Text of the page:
Admittedly, I was already left with a bruise by the bus ride over. We bought the tickets to Shaolin from the Zhengzhou bus station, the ticket said it was going to Shaolin Temple. But no, the bus has to stop first at Songyang Academy (not really worth the time, either — go to Yuelu Academy, a much more authentic place in Changsha, instead), then to Fawang Temple, then to a lunch spot where the tour guides obviously get a commission, then Shaolin. We eventually forked over our money for the “less expensive” tour group ticket (175 RMB) which gave us entrance to all of the places we visited (Songyang Academy, Songyue Temple Pagoda, and Shaolin). Nevertheless we couldn’t help but feel ripped off by how average the sites were, and we were especially perplexed when, after our tour guide told us that the pagoda cost 50 RMB to enter, not a single person there checked our ticket.

So, we decided to stop at a government office with oversight of the tourist area, and find out if we got cheated. Turns out, the ticket checkers were apparently “on lunch break”. However, we learned an interesting fact: locals from Dengfeng can visit all of the sites in the area by just getting a yearly tour card for only 20 RMB!!!

So it goes. As for us, we drop-kicked it out of there, and are happy to say, we’ve been there, done that, and aren’t going back anytime soon.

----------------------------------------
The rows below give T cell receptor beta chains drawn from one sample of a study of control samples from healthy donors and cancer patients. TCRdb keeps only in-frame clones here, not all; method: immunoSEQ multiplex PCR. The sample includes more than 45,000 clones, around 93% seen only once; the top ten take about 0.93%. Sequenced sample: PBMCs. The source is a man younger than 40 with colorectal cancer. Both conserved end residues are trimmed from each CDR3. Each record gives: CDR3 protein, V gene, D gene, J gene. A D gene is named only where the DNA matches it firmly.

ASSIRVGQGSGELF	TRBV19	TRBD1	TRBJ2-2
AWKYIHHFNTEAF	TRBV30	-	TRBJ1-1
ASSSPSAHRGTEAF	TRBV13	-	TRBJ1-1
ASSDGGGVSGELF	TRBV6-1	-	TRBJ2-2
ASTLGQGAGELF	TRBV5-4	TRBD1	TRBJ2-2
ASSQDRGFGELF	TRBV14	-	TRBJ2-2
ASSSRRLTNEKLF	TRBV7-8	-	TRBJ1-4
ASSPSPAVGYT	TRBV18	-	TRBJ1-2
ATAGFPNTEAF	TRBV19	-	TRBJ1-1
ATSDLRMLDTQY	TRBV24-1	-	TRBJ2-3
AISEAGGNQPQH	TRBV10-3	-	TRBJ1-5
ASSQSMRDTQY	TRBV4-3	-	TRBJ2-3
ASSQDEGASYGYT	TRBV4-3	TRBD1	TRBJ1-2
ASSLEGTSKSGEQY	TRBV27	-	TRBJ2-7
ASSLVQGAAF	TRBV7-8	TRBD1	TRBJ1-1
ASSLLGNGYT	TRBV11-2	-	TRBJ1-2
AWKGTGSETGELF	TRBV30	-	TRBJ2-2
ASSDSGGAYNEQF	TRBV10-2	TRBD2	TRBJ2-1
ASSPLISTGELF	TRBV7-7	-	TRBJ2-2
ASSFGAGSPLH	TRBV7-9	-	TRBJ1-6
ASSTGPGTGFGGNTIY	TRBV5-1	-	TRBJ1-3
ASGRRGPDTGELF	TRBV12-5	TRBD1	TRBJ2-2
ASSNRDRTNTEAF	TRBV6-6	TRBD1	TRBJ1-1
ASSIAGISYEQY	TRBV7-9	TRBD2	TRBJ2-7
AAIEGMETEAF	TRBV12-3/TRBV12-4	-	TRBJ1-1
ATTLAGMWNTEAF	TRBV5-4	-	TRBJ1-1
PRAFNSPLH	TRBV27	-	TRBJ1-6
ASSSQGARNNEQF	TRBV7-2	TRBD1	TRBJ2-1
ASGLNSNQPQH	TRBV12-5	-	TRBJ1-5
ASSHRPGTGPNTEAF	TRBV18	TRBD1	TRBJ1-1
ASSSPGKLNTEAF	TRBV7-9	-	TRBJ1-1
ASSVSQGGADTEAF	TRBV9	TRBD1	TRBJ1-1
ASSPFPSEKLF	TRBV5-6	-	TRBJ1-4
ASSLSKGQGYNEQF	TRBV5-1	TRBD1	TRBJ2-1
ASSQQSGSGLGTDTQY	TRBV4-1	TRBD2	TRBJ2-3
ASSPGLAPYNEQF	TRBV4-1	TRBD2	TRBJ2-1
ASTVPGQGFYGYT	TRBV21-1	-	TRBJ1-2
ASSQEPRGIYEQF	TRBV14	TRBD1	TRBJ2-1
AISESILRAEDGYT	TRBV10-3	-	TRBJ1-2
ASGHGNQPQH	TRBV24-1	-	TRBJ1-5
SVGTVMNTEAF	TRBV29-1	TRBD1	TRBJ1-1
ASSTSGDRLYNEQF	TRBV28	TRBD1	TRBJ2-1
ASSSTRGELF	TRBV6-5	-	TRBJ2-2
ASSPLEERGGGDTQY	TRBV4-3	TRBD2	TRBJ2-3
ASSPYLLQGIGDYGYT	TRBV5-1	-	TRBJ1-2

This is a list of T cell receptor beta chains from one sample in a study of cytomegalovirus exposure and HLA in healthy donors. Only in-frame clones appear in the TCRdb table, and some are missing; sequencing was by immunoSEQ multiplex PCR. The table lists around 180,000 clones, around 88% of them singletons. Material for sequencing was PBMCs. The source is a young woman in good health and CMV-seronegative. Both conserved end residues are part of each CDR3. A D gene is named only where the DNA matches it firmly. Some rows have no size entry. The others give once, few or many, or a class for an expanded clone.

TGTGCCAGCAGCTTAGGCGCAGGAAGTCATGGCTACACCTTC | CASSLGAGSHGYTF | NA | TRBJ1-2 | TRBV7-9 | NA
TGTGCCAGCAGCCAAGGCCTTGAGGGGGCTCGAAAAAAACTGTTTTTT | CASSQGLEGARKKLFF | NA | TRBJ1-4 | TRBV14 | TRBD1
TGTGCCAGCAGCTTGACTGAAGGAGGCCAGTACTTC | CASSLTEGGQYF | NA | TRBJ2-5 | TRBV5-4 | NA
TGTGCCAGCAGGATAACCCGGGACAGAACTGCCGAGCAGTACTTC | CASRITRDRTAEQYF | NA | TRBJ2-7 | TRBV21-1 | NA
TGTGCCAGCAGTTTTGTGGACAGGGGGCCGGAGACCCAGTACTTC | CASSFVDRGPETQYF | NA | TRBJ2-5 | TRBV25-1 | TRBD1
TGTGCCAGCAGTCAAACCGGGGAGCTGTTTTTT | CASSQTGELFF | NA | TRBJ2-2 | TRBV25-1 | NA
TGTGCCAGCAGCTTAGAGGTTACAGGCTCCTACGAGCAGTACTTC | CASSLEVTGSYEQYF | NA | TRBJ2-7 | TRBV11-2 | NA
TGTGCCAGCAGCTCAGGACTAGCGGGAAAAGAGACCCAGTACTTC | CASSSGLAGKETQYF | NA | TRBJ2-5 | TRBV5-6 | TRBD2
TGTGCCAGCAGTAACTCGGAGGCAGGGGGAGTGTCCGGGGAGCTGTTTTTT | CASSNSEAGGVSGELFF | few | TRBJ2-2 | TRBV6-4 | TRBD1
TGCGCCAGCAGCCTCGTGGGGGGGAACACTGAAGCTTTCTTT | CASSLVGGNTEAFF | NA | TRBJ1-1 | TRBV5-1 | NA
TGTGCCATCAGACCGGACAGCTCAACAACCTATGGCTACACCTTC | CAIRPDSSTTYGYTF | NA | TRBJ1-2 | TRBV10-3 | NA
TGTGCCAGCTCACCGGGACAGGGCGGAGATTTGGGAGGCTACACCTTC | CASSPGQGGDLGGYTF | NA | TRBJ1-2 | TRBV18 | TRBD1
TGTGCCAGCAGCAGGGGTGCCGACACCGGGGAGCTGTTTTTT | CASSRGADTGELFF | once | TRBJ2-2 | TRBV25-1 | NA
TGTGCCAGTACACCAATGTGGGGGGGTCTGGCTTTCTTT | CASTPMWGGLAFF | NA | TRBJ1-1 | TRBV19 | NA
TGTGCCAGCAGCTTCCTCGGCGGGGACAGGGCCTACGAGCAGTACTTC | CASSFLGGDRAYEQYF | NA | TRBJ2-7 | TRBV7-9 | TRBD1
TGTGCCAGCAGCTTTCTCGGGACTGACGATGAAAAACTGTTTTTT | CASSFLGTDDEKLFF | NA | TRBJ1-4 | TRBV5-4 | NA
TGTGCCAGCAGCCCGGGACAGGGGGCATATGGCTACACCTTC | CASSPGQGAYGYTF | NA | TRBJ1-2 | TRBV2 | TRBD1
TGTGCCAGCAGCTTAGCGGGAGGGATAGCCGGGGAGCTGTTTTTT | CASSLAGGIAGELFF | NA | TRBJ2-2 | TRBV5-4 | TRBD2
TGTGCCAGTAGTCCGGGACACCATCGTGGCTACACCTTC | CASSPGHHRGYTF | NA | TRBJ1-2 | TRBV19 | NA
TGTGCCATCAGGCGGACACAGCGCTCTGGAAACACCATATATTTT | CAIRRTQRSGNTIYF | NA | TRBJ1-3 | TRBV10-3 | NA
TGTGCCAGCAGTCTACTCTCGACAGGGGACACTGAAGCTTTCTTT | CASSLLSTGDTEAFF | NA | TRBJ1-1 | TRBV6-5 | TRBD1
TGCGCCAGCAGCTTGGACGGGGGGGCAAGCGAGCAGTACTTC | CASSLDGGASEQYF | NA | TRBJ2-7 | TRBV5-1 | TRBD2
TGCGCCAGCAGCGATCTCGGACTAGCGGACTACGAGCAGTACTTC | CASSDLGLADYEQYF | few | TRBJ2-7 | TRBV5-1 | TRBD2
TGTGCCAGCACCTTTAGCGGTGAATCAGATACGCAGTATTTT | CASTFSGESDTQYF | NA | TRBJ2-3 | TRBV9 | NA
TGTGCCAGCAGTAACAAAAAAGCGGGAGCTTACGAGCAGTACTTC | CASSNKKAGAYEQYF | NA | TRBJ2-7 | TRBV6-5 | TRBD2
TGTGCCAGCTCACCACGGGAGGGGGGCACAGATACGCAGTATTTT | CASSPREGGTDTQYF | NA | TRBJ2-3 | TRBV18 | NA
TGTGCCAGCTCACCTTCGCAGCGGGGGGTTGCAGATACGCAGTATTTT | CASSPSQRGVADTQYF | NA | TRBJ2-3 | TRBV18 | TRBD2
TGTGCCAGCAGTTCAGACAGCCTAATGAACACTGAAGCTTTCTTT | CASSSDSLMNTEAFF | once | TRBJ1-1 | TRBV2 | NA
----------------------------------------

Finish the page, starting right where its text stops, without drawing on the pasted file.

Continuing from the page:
Ten years of friendship from Zhengzhou to Beijing — thanks, Peter

For those of you who don’t know, this year marks the tenth anniversary of my first landing in China — August 27, 1999. That day, when I stumbled into Beijing’s old international airport, never did I realize it would change my life entirely. That I would spend the majority of the next ten years living and working in this country; that I would find my husband here, and get married here; that I would find myself so entirely captivated by a country so drastically different from what I’ve known.

Truly, though, it’s the people in China that I love the most. I’ve discovered friendships in this country so deep, and precious, and strong. These friendships sustain and nourish me, and help me to rise above all of the difficulties one encounters in this country.

Besides my husband, there is one friend in China who stands out from all the rest — and this year marks 10 years of friendship together. That friend is Peter Pi, who I had the privilege of spending five days with in Beijing. Continue reading “Ten years of friendship from Zhengzhou to Beijing — thanks, Peter”